“The blend of sensory integration strategies and yoga techniques creates a natural sensory diet for children. Through yoga partner poses, we find core sensory input though proprioceptive (input to the joints) and vestibular input (movement of the inner ear fluid).
Yoga can also offer a unique opportunity to enhance social skills, especially when using partner poses. With partner poses, two children partner and work in tandem to strike a specific yoga pose.
Partner poses are fun for children. Partner poses are sort of like puzzles that children try to solve using their bodies. It feels nice and enhances self-esteem when a child has a peer willing to help him into a pose. Helping another child strike a pose also offers a sense of gratification and reward also boosting self-esteem.
Enhance Social Skills with Partner Poses
Partner poses involve the foundations of communication:
- eye contact,
- body language and
Partner poses can be a great way for children to socialize. Children working together to form a partner pose helps to develop empathy as each pose requires cooperation and consideration.
One partner must let the other know if they are getting the right amount of stretch or pressure. The other partner must tune into that need.
The pressure of another child’s body also helps each child to feel the pose more deeply. This experience can be an effective way to sooth children who are seeking sensory input.
Partner Poses for Home or Classroom
Many times when teaching a group of children and the energy levels get too high, I engage the children with partner poses. It seems the eye contact and body contact is soothing and calming.
Some poses need to be done with similar size bodies. Others work well with two different size bodies. And with some, it doesn’t matter.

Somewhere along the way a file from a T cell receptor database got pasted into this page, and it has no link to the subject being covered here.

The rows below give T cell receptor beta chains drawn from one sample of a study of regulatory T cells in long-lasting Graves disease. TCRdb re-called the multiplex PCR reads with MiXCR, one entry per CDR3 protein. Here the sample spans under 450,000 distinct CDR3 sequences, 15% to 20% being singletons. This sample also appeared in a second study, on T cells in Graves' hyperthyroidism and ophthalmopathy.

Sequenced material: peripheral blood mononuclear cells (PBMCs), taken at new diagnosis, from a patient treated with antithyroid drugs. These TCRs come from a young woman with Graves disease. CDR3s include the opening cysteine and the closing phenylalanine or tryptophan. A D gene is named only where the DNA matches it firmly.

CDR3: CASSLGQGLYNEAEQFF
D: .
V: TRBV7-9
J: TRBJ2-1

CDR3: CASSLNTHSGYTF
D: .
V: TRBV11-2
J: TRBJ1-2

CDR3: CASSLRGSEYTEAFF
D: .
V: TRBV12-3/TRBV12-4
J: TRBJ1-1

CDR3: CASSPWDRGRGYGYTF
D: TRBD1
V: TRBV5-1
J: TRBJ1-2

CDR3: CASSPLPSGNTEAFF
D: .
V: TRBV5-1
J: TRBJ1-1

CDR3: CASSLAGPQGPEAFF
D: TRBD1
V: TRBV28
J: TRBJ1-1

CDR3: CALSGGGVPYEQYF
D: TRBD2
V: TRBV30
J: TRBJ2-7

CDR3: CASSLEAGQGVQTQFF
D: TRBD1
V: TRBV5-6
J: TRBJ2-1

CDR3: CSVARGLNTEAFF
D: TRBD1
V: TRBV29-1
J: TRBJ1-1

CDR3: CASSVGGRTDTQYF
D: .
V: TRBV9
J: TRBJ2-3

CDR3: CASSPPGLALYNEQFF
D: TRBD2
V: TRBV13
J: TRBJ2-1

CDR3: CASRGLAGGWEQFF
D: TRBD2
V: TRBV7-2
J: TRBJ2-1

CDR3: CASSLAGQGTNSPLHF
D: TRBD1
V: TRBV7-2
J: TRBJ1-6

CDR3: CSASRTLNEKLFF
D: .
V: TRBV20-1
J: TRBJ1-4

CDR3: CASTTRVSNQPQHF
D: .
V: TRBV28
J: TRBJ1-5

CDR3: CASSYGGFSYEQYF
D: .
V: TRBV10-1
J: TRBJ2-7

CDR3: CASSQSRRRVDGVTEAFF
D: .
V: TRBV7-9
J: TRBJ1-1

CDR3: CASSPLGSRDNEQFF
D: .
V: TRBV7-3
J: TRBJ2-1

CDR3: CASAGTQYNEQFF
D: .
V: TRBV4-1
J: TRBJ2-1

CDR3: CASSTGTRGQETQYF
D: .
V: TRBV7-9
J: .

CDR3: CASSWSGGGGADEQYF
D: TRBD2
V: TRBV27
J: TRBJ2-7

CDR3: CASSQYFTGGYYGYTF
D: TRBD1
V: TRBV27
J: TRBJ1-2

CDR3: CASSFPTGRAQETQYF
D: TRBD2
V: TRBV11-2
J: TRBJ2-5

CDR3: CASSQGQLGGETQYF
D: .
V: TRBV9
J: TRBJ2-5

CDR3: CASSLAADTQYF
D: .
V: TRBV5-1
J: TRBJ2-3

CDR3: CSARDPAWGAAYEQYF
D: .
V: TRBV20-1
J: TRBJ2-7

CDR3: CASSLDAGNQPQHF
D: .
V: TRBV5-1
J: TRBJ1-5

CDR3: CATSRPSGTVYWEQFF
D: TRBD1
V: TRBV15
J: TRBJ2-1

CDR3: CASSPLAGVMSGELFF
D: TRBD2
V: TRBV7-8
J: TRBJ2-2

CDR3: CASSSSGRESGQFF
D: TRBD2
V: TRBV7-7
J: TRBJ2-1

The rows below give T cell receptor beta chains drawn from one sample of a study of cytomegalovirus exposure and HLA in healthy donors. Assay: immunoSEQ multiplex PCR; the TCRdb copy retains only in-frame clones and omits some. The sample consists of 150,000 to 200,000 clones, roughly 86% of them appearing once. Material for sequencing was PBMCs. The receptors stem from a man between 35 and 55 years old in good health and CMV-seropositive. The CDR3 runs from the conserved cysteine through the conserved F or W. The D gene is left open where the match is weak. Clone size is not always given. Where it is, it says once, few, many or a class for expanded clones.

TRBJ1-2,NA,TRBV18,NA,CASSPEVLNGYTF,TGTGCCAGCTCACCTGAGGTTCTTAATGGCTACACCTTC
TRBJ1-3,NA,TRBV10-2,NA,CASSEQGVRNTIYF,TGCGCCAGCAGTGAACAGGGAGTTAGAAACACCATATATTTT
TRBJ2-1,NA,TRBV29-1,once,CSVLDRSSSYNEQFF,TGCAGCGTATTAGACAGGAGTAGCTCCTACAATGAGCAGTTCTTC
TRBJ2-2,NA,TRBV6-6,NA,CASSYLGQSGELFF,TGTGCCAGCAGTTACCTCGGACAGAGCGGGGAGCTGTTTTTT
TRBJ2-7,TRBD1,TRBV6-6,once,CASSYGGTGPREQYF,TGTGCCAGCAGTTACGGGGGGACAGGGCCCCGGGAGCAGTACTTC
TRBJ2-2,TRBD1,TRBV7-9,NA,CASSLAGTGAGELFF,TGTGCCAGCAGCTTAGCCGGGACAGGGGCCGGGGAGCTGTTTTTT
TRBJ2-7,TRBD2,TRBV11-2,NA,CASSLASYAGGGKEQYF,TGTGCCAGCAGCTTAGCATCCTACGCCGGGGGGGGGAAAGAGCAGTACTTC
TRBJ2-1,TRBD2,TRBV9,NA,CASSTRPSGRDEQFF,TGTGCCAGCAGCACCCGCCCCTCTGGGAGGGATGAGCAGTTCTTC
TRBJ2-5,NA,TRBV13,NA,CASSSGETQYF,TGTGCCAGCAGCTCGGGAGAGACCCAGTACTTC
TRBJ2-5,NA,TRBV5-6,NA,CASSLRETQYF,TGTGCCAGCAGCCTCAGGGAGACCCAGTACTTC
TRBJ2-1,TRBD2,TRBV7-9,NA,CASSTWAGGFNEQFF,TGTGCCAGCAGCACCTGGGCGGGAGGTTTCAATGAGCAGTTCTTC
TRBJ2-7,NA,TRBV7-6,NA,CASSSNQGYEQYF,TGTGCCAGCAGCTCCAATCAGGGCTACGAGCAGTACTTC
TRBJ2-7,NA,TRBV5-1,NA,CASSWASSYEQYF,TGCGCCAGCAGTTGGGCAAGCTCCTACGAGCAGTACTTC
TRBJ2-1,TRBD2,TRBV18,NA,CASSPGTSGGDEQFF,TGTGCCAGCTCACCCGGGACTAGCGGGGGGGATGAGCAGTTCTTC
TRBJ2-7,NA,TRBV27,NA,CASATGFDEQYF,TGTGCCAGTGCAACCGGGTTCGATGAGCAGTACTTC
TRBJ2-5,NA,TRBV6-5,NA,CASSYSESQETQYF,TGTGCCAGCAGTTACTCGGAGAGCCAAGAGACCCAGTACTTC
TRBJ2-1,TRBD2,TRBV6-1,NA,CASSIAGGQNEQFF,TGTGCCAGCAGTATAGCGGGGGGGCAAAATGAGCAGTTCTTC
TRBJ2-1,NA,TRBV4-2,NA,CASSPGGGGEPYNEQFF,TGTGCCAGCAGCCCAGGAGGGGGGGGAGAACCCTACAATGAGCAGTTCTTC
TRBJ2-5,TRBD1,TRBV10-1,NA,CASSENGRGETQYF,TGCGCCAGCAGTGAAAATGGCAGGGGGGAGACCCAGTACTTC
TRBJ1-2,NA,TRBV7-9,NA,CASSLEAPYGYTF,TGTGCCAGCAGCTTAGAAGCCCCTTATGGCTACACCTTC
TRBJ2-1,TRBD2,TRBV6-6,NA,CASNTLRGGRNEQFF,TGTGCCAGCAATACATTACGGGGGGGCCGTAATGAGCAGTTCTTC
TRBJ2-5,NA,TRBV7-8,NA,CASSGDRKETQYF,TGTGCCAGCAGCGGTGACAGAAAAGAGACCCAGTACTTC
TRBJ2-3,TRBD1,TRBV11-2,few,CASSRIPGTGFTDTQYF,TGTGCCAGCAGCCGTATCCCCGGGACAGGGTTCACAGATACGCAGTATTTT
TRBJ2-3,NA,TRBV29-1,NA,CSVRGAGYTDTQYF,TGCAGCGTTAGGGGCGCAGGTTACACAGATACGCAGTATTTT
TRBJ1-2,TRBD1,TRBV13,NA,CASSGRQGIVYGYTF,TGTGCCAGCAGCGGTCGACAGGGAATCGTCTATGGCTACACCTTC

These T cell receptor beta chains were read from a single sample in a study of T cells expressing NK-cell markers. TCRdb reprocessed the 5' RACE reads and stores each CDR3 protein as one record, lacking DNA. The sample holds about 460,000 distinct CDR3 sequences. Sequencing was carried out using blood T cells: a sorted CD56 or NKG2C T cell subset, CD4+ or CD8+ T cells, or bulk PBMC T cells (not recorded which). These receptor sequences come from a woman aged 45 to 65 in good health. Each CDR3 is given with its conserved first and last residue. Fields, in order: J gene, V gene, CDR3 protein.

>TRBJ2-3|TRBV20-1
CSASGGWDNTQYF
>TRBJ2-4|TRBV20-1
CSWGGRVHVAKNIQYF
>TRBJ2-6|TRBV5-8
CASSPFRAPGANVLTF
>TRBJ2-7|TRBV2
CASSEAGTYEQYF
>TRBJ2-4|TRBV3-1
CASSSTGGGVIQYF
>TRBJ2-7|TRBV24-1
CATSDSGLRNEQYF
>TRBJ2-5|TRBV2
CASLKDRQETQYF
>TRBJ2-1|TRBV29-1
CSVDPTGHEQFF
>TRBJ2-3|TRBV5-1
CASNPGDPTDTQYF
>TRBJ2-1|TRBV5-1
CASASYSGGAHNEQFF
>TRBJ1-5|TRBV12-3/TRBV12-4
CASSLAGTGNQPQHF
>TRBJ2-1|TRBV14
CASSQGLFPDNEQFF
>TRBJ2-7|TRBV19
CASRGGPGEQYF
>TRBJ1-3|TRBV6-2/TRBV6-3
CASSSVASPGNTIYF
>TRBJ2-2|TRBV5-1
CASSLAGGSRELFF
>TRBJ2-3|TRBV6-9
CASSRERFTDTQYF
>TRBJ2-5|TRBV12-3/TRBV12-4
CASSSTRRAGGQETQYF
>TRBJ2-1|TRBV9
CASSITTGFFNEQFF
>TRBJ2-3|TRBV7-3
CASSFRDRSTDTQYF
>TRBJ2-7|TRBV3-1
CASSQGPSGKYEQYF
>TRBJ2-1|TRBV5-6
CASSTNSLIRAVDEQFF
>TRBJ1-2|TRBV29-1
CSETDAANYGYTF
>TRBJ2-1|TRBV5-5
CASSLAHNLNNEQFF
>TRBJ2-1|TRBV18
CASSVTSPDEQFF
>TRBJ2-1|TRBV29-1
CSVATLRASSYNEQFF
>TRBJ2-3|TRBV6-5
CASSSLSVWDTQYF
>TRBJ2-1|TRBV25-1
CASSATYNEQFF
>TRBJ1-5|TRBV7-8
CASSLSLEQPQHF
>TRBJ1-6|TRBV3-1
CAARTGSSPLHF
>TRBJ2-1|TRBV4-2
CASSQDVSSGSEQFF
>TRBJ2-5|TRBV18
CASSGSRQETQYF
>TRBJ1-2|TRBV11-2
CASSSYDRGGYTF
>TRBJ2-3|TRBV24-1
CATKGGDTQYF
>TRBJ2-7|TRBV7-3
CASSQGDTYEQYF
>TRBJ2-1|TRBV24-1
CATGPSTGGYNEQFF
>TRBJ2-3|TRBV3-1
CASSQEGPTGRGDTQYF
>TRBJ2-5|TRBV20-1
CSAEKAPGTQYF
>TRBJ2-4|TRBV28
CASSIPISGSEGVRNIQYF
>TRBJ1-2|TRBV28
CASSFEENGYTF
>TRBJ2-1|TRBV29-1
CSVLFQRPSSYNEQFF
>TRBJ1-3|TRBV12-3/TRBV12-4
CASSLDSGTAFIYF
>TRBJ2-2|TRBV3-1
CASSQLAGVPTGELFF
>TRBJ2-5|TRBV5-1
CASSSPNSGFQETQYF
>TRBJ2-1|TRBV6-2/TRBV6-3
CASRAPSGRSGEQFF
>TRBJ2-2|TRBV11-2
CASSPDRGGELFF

Row Boat and Seated Triangle are two partner poses to try at home or in the classroom. These two partner poses go well together.
Set up the partners.
Instruct the children to sit on the floor with their legs wide and facing their partner. In this pose, partners don’t need to match in size. If children are similar in size, their feet will touch. If one partner is much shorter or less flexible, he will place his feet on the calf muscles of his partner, rather than at his partner’s feet.
Encourage the children to sit up tall and reach for their assigned partner’s hands or wrists.
Advise the children to move slowly back and forth as if they are rowing a boat. SLOWLY is the operative word here as this will allow for time to hear from each partner as to whether one would like more or less stretch.
Continue to support the children in moving back and forth slowly with each breath. Ask each of the children to hold their pose for several breaths.
One child may be able to lie back on the floor if their partner has that flexibility. Coming back up to a seated position strengthens abdominal muscles and helps to build core strength.
This Row Boat partner pose involves an additional important piece of communication – turn-taking.
One partner lets the other rest while getting a good stretch and then roles are reversed. This is the natural flow of giving and receiving that occurs during communication.
This physical movement can be a very helpful way for children, who are working on communication skills, to practice this dance of give and take.
Side Stretch Seated Triangle
While the children are still in the Row Boat pose, ask the children to shake hands with their partner. This will bring the right hands of each child together in a natural way.
Encourage the children to reach their left arm to the sky and to stretch towards their own right foot. When observing this, you will find that many children will need to be prompted to move in the opposite direction of their partner, as they tend to mirror their partner.
Next, advise the children to pull their partner’s right hand in toward the center of the triangle. This step will help her roll her chest open to the sky. Each child will peek up in front of their armpit. Encourage the children to breathe into the stretch they should be feeling on the top side of their ribs.
Change sides. Advise the children to come back to the center and thank thank partner!
Need A Visual Example? Take a look at this video!
(1) Backsen, Brooke S., MOT, OTR/L, RYT -. “Sensory Diet = Yoga Throughout Your Day – Special-ism.” Special-Ism. N.p., 15 Feb. 2014. Web. 26 Apr. 2016.